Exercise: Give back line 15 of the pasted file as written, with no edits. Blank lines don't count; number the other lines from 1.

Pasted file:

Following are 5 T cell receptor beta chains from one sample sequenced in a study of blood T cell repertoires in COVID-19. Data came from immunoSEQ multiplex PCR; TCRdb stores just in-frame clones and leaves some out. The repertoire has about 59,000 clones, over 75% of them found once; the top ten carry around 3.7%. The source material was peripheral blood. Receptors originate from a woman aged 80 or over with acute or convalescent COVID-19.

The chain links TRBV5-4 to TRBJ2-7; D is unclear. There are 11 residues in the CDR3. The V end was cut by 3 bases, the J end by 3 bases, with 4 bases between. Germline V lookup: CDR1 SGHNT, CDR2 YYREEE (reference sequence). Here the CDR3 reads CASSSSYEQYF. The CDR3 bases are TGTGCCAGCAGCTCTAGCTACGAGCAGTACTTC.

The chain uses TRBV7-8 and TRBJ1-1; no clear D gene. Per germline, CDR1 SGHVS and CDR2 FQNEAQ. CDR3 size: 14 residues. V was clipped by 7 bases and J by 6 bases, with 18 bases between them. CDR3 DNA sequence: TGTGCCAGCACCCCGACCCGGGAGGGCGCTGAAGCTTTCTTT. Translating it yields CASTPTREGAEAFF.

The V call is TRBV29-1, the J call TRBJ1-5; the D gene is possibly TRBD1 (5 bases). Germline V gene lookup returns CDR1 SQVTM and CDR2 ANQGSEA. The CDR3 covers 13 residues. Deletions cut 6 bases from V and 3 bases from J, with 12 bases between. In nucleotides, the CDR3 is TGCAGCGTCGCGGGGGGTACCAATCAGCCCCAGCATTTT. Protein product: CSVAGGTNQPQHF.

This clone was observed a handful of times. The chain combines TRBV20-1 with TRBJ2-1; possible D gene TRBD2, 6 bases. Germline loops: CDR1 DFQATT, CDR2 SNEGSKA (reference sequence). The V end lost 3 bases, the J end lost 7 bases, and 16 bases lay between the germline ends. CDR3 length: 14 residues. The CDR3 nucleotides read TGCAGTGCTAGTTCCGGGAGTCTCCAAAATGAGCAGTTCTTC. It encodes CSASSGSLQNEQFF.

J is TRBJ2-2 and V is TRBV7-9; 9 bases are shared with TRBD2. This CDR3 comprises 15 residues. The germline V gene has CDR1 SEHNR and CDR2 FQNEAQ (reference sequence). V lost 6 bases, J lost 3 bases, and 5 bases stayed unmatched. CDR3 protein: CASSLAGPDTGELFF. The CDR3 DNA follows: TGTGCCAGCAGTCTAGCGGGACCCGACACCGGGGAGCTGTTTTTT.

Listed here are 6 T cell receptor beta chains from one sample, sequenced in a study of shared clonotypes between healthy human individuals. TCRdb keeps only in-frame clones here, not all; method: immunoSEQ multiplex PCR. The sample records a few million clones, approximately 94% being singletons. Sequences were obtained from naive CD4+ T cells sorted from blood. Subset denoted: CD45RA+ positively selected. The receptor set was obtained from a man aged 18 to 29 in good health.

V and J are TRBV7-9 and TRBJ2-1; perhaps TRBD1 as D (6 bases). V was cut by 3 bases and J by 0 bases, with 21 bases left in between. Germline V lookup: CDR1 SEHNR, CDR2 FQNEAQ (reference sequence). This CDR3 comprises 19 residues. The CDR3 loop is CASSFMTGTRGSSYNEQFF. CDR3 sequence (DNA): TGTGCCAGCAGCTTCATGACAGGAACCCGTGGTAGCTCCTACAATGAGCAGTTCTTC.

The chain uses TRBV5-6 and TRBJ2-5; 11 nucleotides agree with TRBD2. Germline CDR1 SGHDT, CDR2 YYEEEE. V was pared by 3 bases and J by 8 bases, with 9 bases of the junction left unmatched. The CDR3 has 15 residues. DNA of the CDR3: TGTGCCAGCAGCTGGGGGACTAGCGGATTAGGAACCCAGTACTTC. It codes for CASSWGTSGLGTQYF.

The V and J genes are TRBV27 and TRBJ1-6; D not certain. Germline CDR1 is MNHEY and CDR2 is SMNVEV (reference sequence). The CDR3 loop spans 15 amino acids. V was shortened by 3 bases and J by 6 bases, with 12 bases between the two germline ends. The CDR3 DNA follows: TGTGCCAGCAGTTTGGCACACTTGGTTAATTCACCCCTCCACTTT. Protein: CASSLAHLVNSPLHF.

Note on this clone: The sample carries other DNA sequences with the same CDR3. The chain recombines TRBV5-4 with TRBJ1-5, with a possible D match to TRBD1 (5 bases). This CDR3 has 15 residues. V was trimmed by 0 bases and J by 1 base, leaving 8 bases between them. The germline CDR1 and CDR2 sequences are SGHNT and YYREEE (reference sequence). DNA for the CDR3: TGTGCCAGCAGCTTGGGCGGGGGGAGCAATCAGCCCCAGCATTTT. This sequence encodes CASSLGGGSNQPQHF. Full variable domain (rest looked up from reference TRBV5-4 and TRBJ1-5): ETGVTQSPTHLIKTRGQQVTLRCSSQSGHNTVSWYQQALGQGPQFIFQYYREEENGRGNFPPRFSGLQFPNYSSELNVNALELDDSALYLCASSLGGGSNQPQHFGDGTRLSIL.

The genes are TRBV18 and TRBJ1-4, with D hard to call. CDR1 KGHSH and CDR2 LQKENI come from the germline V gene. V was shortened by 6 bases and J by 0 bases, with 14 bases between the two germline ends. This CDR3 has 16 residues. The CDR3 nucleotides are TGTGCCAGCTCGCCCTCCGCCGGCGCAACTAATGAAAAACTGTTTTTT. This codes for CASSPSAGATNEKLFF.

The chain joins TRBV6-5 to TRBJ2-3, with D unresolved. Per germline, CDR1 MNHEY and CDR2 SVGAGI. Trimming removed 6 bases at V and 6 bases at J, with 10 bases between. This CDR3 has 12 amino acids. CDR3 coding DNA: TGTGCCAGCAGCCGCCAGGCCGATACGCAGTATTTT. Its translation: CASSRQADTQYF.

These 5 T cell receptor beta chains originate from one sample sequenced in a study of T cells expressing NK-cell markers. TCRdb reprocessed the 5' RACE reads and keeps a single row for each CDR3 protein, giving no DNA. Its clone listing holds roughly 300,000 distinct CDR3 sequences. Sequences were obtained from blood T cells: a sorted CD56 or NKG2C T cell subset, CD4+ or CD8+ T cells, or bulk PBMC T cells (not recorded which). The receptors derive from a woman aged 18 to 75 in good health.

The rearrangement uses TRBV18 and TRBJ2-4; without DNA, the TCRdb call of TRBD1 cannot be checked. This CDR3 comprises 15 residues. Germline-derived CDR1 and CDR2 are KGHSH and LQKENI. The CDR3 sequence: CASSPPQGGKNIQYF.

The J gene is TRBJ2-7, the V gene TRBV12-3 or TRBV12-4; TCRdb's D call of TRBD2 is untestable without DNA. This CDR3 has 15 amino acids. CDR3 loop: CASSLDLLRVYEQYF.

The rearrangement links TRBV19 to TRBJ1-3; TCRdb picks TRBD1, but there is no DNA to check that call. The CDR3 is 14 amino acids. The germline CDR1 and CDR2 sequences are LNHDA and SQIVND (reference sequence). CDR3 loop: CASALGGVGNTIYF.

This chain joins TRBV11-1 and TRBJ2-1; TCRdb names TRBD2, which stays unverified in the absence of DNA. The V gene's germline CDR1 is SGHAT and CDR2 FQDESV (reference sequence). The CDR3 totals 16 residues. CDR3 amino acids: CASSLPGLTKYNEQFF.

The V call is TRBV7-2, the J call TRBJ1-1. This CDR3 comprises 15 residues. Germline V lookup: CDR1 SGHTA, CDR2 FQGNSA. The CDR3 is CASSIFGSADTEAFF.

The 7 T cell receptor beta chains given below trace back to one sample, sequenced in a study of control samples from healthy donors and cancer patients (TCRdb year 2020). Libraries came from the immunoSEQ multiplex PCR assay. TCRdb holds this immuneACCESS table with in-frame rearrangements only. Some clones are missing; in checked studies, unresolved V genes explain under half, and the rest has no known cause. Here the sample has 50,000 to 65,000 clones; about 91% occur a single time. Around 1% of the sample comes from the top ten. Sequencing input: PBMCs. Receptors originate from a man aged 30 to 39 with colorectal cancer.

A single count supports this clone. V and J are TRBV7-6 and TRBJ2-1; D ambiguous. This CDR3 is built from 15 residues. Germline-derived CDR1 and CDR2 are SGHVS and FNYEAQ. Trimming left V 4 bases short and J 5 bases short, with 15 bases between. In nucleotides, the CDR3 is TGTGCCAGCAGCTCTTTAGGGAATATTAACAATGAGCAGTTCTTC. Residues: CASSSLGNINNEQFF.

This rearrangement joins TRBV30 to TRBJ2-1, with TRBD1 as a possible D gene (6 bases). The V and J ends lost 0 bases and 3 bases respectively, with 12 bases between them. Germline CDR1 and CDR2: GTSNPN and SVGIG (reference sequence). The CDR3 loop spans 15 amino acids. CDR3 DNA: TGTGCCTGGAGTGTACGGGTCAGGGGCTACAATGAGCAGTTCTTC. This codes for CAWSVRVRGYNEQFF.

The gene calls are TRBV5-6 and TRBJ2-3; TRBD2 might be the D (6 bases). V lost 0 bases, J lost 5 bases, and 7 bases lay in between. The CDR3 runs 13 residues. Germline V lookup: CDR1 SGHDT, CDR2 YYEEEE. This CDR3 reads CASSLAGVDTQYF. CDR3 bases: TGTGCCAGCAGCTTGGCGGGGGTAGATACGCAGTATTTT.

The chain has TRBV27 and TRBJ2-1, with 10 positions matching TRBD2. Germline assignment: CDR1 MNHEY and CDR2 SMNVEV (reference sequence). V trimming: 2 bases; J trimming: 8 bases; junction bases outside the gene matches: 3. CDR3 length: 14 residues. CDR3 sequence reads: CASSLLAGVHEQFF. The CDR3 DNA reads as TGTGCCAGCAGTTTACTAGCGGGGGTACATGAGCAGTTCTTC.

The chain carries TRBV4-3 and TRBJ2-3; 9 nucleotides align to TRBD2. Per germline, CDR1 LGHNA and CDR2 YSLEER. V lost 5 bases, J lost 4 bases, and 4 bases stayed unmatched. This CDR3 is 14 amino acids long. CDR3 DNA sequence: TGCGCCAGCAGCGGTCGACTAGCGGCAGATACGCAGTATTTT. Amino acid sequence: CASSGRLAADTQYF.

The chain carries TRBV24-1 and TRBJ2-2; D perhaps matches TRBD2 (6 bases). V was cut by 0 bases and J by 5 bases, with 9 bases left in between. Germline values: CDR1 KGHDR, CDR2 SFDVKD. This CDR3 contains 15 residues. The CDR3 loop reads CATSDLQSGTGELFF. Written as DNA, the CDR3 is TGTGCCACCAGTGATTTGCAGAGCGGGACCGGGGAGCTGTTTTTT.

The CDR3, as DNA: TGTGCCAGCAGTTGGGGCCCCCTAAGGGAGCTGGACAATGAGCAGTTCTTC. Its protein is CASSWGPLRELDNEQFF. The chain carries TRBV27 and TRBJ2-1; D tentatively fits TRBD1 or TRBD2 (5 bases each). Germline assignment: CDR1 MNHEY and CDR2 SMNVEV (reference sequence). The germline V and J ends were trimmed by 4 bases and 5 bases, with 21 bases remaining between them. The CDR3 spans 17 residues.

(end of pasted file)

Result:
The rearrangement uses TRBV18 and TRBJ2-4; without DNA, the TCRdb call of TRBD1 cannot be checked. This CDR3 comprises 15 residues. Germline-derived CDR1 and CDR2 are KGHSH and LQKENI. The CDR3 sequence: CASSPPQGGKNIQYF.